Temperature for aquaponic plant: 40 to 75°F

Spinach is a leafy green high in protein and iron, and it’s a valuable nutrient source for people, as well as fish.

Spinach does well in cooler weather but is hardy enough to handle a range of temperatures. It doesn’t require much watching over or maintenance, and will happily grow in an area with less sunlight.

In an outdoor aquaponic system, this is a great way to make more shaded areas remain productive.

Spinach is a plant you can pretty much continuously harvest, as long as you seed the area every 2 to 3 weeks.

Strawberries

  • Temperature for aquaponic plant: 60 to 80°F

For an experianced aquaponic gardener.

Strawberries are an excellent choice for growing without soil, and it’s fun to grow and pick your own. They do better when grown vertically (in towers or with a lattice structure), but can also be grown on a floating raft model.

They do well in a moderate climate, and the requirements fall neatly within those with most other plants tolerate well.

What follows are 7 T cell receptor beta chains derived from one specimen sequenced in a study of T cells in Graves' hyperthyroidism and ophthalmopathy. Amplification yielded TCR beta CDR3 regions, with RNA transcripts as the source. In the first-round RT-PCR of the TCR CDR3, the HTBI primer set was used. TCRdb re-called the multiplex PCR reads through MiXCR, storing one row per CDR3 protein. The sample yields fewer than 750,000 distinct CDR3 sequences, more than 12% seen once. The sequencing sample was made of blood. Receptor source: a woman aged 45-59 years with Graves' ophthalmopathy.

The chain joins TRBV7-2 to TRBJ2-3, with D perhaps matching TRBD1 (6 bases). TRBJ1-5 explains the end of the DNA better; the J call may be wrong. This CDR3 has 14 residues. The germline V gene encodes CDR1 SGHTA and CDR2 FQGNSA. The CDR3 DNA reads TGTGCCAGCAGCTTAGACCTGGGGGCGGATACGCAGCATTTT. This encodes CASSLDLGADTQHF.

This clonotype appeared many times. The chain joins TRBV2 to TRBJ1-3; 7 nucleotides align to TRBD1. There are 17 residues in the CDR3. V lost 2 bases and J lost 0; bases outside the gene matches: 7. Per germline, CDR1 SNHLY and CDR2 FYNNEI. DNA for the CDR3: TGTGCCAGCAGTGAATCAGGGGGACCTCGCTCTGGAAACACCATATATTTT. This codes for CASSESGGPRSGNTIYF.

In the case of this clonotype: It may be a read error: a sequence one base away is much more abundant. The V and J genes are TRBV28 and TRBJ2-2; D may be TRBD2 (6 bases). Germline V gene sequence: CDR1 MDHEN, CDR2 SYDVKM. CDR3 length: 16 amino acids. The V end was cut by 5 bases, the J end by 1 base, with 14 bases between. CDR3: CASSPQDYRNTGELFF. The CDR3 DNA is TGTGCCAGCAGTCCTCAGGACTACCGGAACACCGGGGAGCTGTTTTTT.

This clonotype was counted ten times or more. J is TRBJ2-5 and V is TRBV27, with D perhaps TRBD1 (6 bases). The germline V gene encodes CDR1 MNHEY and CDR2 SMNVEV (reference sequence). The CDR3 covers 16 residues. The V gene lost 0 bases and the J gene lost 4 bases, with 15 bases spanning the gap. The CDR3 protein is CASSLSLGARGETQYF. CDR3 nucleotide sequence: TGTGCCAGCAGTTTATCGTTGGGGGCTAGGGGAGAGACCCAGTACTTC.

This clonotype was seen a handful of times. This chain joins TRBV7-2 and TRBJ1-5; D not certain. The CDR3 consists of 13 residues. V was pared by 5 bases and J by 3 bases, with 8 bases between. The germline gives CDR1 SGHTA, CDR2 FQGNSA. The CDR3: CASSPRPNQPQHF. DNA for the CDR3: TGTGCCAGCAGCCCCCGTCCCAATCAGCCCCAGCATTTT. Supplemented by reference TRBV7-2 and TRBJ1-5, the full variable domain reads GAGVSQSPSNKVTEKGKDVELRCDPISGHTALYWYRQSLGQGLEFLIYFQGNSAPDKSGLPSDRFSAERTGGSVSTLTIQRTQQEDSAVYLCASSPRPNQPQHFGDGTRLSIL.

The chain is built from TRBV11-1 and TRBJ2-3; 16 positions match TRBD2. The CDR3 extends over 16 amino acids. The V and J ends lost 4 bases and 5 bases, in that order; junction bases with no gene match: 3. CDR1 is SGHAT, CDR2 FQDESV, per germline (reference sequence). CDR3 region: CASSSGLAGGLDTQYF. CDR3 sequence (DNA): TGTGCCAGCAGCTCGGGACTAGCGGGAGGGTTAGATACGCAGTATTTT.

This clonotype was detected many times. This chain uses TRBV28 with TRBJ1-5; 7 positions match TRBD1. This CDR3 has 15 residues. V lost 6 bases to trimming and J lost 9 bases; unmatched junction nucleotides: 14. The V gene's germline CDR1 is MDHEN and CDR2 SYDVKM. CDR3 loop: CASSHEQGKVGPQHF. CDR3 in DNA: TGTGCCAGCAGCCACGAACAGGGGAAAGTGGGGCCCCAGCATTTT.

You will need several plants to produce many berries, but each plant can produce at least a few every couple of days, and you don’t have to keep replanting them either.

Swiss Chard

  • Temperature for aquaponic plant: 40 to 75°F

Swiss chard is an edible leafy green that supplies ample calcium, folate, vitamin A, fiber, iron, and vitamin C.

Nearly the entire plant is edible, although it’s more common to use the leaves in cooking.

It will need sufficient nutrients, so you need to monitor your EC levels, but it is otherwise very easy to grow in an aquaponic system.

Tomato

  • Temperature for aquaponic plant: 65 to 85°F

Only for an experianced aquaponic gardener.

Tomatoes have long been a favorite of all types of gardner, and it’s no different with aquaponics.

They prefer warm or mild temperatures but have sufficient tolerance for a fair range.

Tomatoes take longer than most other aquaponic plants, although they will still grow faster in aquaponics than in soil.

This plant will require vertical living accommodation in order to prosper in aquaponics.

This timeline is actually an advantage that makes it easier to plant tomatoes with other crops.

Watercress

  • Temperature for aquaponic plant: 55 to 75°F

This leafy plant has a distinctive peppery flavor, and it’s a popular addition to recipes worldwide.

It’s a good source of antioxidants and has a generous amount of vitamins A, C, and K. It grows quickly and can spread with just as much speed.